Estonian firm takes 50m high restaurant to nine countries


Dinner In The Sky, a unique dining event where your dining table is lifted to 50 metres height by a 160 tonne crane, will be available in nine countries this summer. 

The restaurant, named by Forbes magazine as one of the world’s top ten extravagant dining experiences, will be open in Helsinki in the first week of June and then will travel to Tallinn for a week. The restaurant stays in different places for a limited number of days in order to give it a touch of exclusivity.

Risto Meigas, head of Tom Trade Baltic OÜ, which manages the sky restaurant, says that despite the fact it is open only in summer, it does pay off. “We made the programme public in Helsinki and Lithuania last week, and based on the reaction in these countries I have no doubt that we would sell out the tickets before the start,” he says.

Last year, Dinner in the Sky was sending gastronautics up in the sky only in the Baltics and Finland, but today it has expanded also to Austria, Serbia, Croatia as well as Belarus. In Europe, there are only two players in this field, Tom Trade Baltic being the biggest. “We plan to expand further in the near future,” Meigas said, mentioning Sweden as a probable market.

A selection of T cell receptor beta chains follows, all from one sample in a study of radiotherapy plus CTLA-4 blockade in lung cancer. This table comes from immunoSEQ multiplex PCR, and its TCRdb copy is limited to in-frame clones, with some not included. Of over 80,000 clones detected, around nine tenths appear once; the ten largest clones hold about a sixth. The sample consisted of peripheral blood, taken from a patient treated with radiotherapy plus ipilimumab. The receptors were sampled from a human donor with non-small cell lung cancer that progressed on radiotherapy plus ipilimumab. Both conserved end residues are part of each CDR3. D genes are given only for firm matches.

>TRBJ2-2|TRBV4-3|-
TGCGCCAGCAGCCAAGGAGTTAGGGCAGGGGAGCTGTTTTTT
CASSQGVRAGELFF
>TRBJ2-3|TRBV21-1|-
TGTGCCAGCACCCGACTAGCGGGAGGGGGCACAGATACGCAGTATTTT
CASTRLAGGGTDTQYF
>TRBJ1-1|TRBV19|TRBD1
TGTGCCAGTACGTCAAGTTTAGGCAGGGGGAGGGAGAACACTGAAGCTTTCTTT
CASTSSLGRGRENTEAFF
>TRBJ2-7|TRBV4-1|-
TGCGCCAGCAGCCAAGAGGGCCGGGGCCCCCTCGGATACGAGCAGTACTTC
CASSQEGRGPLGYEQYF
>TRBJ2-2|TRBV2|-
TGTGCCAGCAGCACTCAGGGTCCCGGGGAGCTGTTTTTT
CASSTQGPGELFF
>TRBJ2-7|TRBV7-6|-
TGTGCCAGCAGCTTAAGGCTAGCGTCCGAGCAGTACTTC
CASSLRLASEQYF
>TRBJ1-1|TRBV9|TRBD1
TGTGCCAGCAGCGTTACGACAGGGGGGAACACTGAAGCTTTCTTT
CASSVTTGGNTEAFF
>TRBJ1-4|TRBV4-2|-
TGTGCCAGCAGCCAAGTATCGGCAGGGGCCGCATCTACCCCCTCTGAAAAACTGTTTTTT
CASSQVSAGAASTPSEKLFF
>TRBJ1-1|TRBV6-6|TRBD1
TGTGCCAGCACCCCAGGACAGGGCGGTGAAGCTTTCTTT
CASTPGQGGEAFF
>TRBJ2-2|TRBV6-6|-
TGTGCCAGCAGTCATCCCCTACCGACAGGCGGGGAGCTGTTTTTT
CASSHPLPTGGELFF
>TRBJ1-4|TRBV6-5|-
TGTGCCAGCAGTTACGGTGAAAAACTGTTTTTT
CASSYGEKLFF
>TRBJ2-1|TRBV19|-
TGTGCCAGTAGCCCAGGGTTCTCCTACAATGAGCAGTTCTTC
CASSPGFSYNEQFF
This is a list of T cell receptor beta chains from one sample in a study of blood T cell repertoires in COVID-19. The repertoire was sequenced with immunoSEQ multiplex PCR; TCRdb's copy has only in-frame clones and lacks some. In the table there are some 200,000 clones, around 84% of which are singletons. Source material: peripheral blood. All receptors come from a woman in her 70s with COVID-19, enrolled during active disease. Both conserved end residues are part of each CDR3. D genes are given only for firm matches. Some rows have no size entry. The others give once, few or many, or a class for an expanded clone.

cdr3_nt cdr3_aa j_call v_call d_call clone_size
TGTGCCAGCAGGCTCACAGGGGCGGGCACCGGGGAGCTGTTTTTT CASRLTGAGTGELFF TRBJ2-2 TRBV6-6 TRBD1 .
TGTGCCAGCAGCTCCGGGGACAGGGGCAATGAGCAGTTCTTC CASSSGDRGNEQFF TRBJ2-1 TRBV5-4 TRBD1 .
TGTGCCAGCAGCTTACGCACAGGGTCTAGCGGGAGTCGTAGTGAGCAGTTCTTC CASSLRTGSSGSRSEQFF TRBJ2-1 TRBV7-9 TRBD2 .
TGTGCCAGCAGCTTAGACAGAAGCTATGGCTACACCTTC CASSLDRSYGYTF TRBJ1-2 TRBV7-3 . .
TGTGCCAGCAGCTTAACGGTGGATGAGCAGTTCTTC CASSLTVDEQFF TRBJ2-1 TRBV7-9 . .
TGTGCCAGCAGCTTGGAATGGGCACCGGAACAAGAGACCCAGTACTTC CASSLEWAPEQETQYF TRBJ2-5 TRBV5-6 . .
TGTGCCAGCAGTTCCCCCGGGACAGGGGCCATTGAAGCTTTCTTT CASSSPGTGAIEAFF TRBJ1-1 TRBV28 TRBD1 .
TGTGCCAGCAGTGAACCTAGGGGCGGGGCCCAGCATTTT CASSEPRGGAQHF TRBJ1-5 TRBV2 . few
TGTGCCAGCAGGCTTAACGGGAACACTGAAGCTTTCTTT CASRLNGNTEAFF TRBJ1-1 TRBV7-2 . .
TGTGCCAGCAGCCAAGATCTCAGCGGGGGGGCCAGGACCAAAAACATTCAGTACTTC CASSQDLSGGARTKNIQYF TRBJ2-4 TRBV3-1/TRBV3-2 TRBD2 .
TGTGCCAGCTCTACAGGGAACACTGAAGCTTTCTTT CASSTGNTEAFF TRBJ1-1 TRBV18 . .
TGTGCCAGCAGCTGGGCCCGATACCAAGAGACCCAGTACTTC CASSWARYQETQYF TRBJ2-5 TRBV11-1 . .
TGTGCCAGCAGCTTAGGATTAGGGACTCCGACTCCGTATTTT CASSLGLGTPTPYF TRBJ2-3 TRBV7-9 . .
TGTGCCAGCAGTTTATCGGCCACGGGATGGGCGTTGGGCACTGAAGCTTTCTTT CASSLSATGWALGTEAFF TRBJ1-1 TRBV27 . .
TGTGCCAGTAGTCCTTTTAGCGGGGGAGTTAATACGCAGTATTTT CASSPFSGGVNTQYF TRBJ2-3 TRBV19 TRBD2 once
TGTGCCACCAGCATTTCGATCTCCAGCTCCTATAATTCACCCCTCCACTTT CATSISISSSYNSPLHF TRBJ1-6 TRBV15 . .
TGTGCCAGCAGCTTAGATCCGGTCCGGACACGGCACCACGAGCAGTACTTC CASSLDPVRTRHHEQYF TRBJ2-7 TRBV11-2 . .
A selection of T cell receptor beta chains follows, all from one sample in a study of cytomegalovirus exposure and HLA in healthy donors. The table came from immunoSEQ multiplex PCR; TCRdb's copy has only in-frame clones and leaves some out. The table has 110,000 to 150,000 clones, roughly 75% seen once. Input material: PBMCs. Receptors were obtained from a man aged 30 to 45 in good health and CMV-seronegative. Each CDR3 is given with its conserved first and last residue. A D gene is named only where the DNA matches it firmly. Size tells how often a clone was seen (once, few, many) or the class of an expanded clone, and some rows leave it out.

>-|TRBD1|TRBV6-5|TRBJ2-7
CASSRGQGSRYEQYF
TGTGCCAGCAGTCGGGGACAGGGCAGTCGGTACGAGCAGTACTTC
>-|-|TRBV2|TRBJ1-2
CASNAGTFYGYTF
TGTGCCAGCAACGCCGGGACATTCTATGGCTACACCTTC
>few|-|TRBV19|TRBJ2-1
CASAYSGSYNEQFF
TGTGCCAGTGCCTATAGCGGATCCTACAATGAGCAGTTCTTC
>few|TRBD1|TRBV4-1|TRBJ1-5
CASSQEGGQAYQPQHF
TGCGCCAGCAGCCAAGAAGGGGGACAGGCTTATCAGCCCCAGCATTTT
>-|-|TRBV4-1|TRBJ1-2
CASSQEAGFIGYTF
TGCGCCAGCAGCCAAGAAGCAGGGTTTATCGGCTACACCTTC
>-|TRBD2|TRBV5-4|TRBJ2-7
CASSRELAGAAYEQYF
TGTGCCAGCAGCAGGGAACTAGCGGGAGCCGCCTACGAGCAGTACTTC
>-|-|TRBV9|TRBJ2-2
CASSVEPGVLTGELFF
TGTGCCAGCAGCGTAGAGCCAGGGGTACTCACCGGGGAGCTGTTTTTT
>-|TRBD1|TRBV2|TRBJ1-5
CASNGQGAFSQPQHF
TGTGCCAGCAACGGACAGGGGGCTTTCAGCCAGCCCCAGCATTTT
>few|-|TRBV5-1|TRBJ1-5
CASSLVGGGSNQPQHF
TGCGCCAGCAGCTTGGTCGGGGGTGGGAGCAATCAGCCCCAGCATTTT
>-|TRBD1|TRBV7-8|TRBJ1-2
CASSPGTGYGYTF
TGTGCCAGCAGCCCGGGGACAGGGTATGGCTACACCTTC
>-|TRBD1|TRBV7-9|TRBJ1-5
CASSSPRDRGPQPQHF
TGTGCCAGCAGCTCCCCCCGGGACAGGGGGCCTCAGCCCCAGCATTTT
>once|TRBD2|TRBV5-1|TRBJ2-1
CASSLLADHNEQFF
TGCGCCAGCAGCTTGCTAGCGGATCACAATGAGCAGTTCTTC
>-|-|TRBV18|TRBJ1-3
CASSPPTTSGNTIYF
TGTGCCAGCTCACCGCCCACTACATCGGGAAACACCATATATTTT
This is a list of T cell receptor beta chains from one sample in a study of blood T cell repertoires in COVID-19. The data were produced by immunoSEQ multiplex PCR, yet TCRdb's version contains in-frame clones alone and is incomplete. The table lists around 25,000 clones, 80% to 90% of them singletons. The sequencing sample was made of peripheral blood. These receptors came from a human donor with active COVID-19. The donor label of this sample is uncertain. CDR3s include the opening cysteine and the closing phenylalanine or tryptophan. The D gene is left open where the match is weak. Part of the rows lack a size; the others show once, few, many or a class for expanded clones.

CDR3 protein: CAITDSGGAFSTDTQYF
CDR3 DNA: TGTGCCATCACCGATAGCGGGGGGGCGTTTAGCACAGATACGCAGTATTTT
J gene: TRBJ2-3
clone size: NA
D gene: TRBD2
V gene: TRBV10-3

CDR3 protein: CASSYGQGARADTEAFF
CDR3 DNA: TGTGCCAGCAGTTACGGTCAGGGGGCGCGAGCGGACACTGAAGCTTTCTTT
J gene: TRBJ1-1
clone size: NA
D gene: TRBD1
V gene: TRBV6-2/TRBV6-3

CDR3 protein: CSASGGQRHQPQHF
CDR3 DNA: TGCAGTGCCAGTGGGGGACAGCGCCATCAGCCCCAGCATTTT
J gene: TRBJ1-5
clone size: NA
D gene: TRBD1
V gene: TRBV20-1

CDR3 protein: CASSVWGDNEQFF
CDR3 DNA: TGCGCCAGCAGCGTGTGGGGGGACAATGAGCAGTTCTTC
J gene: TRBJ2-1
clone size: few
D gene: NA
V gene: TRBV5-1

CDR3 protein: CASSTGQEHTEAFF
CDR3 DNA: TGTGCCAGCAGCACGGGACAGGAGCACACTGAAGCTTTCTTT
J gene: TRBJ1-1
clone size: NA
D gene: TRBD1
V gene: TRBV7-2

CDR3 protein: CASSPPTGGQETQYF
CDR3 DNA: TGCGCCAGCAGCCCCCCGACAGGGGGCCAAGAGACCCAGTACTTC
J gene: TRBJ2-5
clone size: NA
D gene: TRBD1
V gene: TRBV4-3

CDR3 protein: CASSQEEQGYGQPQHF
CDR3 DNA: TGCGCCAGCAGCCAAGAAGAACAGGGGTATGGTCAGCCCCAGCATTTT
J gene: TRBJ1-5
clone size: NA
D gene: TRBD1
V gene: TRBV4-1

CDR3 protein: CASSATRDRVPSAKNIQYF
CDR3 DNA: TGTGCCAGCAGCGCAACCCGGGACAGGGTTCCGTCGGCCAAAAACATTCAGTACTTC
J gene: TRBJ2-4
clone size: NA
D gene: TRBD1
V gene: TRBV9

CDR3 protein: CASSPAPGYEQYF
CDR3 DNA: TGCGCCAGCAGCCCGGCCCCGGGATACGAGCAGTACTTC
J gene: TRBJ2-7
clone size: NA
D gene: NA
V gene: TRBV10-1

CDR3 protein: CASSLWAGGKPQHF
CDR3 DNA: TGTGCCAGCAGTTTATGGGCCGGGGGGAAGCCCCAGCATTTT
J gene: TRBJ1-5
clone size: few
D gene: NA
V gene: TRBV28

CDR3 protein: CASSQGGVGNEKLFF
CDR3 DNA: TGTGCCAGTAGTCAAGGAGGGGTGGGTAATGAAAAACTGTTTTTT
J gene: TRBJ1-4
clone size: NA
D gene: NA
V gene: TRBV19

As a novelty this year, musicians will be playing at the sky restaurant. In Estonia, for example, jazz musicians Raivo Tafenau and Siim Aimla will perform. Estonia’s top chefs Tõnis Siigur and Mihkel Heinmets will be responsible for menus in Estonia; in Finland, Sasu Laukkonen, the head chef of the year’s best restaurant Chef & Sommelier will show off his skills. It is a tradition that the sky restaurants have high-level meals, sometimes prepared by Michelin-star chefs.

The restaurant seats 22 people, has four courses, and together with a wine selection it cost about 100 euros per person last year.

The organisers of the sky restaurant have three cranes and a special table set at their disposal. Two tables are circling in northern countries, and one is in the South. It is quite easy to transport the reception tent and kitchen equipment, but transporting giant cranes would be too expensive.

Source: Reimer, A. (2013) Eestlased tõstavad restorani taevalaotusse üle Euroopa. Eesti Päevaleht, 10. aprill.